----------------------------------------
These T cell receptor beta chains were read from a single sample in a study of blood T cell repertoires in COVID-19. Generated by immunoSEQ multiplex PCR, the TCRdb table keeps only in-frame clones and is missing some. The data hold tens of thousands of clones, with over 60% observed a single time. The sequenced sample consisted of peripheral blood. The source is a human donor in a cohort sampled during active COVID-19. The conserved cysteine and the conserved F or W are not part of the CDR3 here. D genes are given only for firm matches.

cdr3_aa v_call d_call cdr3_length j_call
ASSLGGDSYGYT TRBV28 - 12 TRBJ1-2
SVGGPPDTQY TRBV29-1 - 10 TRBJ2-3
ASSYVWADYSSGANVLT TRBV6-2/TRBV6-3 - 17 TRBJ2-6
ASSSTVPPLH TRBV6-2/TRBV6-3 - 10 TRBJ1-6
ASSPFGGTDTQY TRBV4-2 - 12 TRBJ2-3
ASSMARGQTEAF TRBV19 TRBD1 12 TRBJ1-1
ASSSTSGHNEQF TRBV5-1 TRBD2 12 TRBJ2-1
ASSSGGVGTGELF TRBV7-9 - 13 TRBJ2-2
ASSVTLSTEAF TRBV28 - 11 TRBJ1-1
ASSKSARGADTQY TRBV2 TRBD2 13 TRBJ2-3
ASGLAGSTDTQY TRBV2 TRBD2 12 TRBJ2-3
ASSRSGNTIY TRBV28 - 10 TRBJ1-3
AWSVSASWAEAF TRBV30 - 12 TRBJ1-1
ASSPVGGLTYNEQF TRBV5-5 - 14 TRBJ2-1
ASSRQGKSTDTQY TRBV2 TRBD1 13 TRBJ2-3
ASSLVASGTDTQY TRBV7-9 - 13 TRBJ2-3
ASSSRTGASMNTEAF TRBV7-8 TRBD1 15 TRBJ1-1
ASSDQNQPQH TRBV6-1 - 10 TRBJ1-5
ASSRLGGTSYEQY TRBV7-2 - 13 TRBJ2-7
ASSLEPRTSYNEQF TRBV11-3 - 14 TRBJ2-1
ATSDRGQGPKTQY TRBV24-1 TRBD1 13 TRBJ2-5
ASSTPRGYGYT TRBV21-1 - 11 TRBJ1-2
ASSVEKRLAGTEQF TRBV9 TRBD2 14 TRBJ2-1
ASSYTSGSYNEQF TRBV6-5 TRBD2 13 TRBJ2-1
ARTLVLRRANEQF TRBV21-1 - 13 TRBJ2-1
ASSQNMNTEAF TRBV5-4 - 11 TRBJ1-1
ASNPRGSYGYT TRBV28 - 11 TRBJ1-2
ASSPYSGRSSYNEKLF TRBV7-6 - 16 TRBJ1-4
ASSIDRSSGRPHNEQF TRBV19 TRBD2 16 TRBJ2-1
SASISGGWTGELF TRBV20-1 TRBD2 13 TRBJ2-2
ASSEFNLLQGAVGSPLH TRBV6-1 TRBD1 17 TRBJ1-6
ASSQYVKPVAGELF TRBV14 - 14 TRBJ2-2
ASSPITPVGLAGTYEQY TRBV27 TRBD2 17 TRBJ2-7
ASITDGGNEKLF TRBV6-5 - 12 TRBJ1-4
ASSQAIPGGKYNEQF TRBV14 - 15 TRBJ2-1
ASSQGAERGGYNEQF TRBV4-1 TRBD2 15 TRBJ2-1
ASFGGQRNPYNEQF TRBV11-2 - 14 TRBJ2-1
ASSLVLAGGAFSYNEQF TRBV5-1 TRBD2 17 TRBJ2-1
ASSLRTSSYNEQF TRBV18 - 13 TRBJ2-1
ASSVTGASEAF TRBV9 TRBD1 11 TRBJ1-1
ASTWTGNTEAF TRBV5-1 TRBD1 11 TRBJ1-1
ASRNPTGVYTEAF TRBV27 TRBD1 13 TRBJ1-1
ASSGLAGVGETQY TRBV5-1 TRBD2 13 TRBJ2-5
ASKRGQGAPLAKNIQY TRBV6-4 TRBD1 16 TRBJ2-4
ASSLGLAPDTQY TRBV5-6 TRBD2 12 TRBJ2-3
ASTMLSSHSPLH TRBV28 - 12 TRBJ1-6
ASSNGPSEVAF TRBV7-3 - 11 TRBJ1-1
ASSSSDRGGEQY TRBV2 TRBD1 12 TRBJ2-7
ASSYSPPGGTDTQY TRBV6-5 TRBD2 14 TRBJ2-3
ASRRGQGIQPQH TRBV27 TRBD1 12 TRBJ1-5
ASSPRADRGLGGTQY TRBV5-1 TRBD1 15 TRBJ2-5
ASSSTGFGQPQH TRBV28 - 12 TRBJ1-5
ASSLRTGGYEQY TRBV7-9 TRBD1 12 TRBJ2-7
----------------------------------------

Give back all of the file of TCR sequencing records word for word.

These T cell receptor beta chains were read from a single sample in a study of blood T cell repertoires in COVID-19. Generated by immunoSEQ multiplex PCR, the TCRdb table keeps only in-frame clones and is missing some. The data hold tens of thousands of clones, with over 60% observed a single time. The sequenced sample consisted of peripheral blood. The source is a human donor in a cohort sampled during active COVID-19. The conserved cysteine and the conserved F or W are not part of the CDR3 here. D genes are given only for firm matches.

cdr3_aa v_call d_call cdr3_length j_call
ASSLGGDSYGYT TRBV28 - 12 TRBJ1-2
SVGGPPDTQY TRBV29-1 - 10 TRBJ2-3
ASSYVWADYSSGANVLT TRBV6-2/TRBV6-3 - 17 TRBJ2-6
ASSSTVPPLH TRBV6-2/TRBV6-3 - 10 TRBJ1-6
ASSPFGGTDTQY TRBV4-2 - 12 TRBJ2-3
ASSMARGQTEAF TRBV19 TRBD1 12 TRBJ1-1
ASSSTSGHNEQF TRBV5-1 TRBD2 12 TRBJ2-1
ASSSGGVGTGELF TRBV7-9 - 13 TRBJ2-2
ASSVTLSTEAF TRBV28 - 11 TRBJ1-1
ASSKSARGADTQY TRBV2 TRBD2 13 TRBJ2-3
ASGLAGSTDTQY TRBV2 TRBD2 12 TRBJ2-3
ASSRSGNTIY TRBV28 - 10 TRBJ1-3
AWSVSASWAEAF TRBV30 - 12 TRBJ1-1
ASSPVGGLTYNEQF TRBV5-5 - 14 TRBJ2-1
ASSRQGKSTDTQY TRBV2 TRBD1 13 TRBJ2-3
ASSLVASGTDTQY TRBV7-9 - 13 TRBJ2-3
ASSSRTGASMNTEAF TRBV7-8 TRBD1 15 TRBJ1-1
ASSDQNQPQH TRBV6-1 - 10 TRBJ1-5
ASSRLGGTSYEQY TRBV7-2 - 13 TRBJ2-7
ASSLEPRTSYNEQF TRBV11-3 - 14 TRBJ2-1
ATSDRGQGPKTQY TRBV24-1 TRBD1 13 TRBJ2-5
ASSTPRGYGYT TRBV21-1 - 11 TRBJ1-2
ASSVEKRLAGTEQF TRBV9 TRBD2 14 TRBJ2-1
ASSYTSGSYNEQF TRBV6-5 TRBD2 13 TRBJ2-1
ARTLVLRRANEQF TRBV21-1 - 13 TRBJ2-1
ASSQNMNTEAF TRBV5-4 - 11 TRBJ1-1
ASNPRGSYGYT TRBV28 - 11 TRBJ1-2
ASSPYSGRSSYNEKLF TRBV7-6 - 16 TRBJ1-4
ASSIDRSSGRPHNEQF TRBV19 TRBD2 16 TRBJ2-1
SASISGGWTGELF TRBV20-1 TRBD2 13 TRBJ2-2
ASSEFNLLQGAVGSPLH TRBV6-1 TRBD1 17 TRBJ1-6
ASSQYVKPVAGELF TRBV14 - 14 TRBJ2-2
ASSPITPVGLAGTYEQY TRBV27 TRBD2 17 TRBJ2-7
ASITDGGNEKLF TRBV6-5 - 12 TRBJ1-4
ASSQAIPGGKYNEQF TRBV14 - 15 TRBJ2-1
ASSQGAERGGYNEQF TRBV4-1 TRBD2 15 TRBJ2-1
ASFGGQRNPYNEQF TRBV11-2 - 14 TRBJ2-1
ASSLVLAGGAFSYNEQF TRBV5-1 TRBD2 17 TRBJ2-1
ASSLRTSSYNEQF TRBV18 - 13 TRBJ2-1
ASSVTGASEAF TRBV9 TRBD1 11 TRBJ1-1
ASTWTGNTEAF TRBV5-1 TRBD1 11 TRBJ1-1
ASRNPTGVYTEAF TRBV27 TRBD1 13 TRBJ1-1
ASSGLAGVGETQY TRBV5-1 TRBD2 13 TRBJ2-5
ASKRGQGAPLAKNIQY TRBV6-4 TRBD1 16 TRBJ2-4
ASSLGLAPDTQY TRBV5-6 TRBD2 12 TRBJ2-3
ASTMLSSHSPLH TRBV28 - 12 TRBJ1-6
ASSNGPSEVAF TRBV7-3 - 11 TRBJ1-1
ASSSSDRGGEQY TRBV2 TRBD1 12 TRBJ2-7
ASSYSPPGGTDTQY TRBV6-5 TRBD2 14 TRBJ2-3
ASRRGQGIQPQH TRBV27 TRBD1 12 TRBJ1-5
ASSPRADRGLGGTQY TRBV5-1 TRBD1 15 TRBJ2-5
ASSSTGFGQPQH TRBV28 - 12 TRBJ1-5
ASSLRTGGYEQY TRBV7-9 TRBD1 12 TRBJ2-7